My cow cowl, garden centre visits, unhelpful sales people and local parkruns

The timeline for my blog is all over the place at the moment so I shall just get it all out in one go. First up, in Edinburgh we had a bit of time for a mooch around the shops. Lululemon and Sweaty Betty are close to each other, and I wanted to have a look for a summer yoga top. I have a winter one which I got from SB- it has a band around the waist so when you are doing inversions it doesn’t ride up- I do not want to flash my stomach to everyone in the class. Anyway, it has elbow-length sleeves so it is too warm for now. I have tried a few vests and t-shirts- trying to tuck them in bit they always some un-tucked and I leaves me feeling uncomfortable and not focused on the pose as much.

I had looked online and seen a few in SB but I also wanted to look in Lululemon because I just love their clothes. With help from the salesperson I found a vest and a hoodie but remembered I had a voucher to use online (and not much space in my rucksack) so I left it. In SB straight away one of the salespeople wandered over, and when I explained what I was looking for they told me they didn’t have any. I found one, but couldn’t be bothered to try it on. Back in St Albans a few days later, I headed into the SB there, and the salesperson pretty much told me the same thing. I then found two different styles of tops that had the waistband (despite being told they had none…)- I tried them on but they were way too long so it was no good.  I really like the top I have from there but the people in the stores just put me off.

While I was in St Albans I popped into a cook shop and added to my baking collection. I have a great brownie tin and I sometimes double recipes but then I have to use different sized or shaped pans which makes it harder to judge timings. I found one but it was too long, so the lady went off to check, saying she might be able to order it in, but then ended up finding one in the back. I also got a square pan (and then wondered after if I should have bought two of those too). At least I have a photo now so I can refer to that if I need to.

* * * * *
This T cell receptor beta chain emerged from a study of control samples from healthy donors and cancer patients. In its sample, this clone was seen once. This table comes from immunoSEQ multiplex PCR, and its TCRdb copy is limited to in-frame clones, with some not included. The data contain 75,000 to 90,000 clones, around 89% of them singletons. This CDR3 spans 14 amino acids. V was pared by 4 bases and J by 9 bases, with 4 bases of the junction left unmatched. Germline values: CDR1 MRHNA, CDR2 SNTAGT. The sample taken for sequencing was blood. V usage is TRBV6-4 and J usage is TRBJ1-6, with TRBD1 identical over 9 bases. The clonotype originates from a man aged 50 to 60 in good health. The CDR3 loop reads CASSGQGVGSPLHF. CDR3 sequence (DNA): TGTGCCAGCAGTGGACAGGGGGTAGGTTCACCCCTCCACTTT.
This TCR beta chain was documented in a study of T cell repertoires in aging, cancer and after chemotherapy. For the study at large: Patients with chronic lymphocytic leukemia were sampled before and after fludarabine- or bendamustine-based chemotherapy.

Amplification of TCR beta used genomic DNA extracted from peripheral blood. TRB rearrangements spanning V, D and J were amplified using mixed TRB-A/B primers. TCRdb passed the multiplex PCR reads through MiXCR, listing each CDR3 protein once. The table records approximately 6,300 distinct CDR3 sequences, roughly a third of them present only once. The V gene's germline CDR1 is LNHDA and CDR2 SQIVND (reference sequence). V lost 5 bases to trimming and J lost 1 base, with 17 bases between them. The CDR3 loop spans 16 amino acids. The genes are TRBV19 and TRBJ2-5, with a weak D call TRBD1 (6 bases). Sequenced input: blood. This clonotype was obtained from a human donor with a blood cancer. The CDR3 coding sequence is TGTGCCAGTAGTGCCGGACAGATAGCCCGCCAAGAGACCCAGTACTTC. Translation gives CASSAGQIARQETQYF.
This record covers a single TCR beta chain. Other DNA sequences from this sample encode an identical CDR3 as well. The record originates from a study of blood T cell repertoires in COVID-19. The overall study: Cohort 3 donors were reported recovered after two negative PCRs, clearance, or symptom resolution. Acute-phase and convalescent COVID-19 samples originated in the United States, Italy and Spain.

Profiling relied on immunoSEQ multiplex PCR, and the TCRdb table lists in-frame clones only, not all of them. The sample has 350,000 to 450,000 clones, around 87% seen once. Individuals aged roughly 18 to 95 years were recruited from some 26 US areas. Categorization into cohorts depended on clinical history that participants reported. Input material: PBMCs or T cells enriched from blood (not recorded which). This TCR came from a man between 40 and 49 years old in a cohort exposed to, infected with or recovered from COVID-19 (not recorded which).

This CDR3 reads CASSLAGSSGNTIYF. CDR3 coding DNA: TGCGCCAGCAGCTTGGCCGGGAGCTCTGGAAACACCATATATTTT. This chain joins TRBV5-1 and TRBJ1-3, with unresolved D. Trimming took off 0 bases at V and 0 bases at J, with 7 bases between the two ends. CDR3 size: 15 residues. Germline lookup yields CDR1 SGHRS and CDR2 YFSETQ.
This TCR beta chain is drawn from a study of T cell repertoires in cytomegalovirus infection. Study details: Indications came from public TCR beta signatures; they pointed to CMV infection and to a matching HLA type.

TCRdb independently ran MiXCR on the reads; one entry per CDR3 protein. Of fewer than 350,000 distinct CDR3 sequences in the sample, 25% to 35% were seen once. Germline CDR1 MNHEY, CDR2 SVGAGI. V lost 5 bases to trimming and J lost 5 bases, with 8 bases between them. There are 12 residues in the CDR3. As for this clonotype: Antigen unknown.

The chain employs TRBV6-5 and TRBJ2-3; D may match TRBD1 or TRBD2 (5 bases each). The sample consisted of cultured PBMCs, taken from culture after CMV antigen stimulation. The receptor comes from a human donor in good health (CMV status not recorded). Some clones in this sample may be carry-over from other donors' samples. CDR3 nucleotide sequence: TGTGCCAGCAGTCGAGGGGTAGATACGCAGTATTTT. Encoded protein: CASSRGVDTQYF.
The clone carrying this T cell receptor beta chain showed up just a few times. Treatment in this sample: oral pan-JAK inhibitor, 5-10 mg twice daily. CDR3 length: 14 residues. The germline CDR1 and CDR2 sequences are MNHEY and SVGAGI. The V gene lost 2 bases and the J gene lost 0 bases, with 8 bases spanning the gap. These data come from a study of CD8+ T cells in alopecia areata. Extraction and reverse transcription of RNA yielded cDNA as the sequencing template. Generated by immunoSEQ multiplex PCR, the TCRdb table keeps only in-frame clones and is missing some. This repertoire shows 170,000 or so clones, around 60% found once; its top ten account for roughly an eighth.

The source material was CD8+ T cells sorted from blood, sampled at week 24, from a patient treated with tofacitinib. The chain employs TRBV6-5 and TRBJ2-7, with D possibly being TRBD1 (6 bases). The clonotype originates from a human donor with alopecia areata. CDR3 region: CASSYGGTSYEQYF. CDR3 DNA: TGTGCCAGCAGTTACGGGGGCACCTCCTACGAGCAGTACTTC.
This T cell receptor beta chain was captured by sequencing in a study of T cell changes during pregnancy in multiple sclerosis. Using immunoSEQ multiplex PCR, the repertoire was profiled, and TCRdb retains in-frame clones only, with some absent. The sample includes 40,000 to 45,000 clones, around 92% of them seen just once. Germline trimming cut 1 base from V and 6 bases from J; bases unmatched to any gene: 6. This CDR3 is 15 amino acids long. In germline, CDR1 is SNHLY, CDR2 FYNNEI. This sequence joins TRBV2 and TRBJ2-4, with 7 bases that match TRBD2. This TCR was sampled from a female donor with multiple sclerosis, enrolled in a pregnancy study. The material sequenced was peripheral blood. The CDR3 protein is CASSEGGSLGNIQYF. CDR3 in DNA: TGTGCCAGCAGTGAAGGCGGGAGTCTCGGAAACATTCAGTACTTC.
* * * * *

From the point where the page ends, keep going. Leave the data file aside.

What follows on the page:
Running and yoga for the last couple of weeks has not been going that well. While in Scotland we did a lot of walking and I seem to have bruised my heel- it’s fine all day but then by the evening it gets a bit sore, so I have missed a few runs to try and give it time to heal.

I did a short run on the Thursday after we got back, did parkrun on Saturday (but felt really sick at the finish line even though I hadn’t gone fast). I did the London 10 miles on Sunday, then rested on the Monday. I missed the club run on Tuesday, going out on my own for a few miles instead, and got caught in a massive rain shower close to the finish- I tried to take a photo to show how soaked I was but I didn’t come out that well!

Wednesday was lovely yoga- I am starting to see a little more progress which is great (I can get my forehead onto the floor in child’s pose now which is probably the norm for most people but for a person as stiff as a board it is great).

On Thursday and Friday we had a couple of long walks in the evening instead of having a run.

On Wednesday this week I was on a course which finished early, so on my way home I stopped off at a garden centre. It was lovely weather and I took my time wandering around- it’s always such a calm place to be.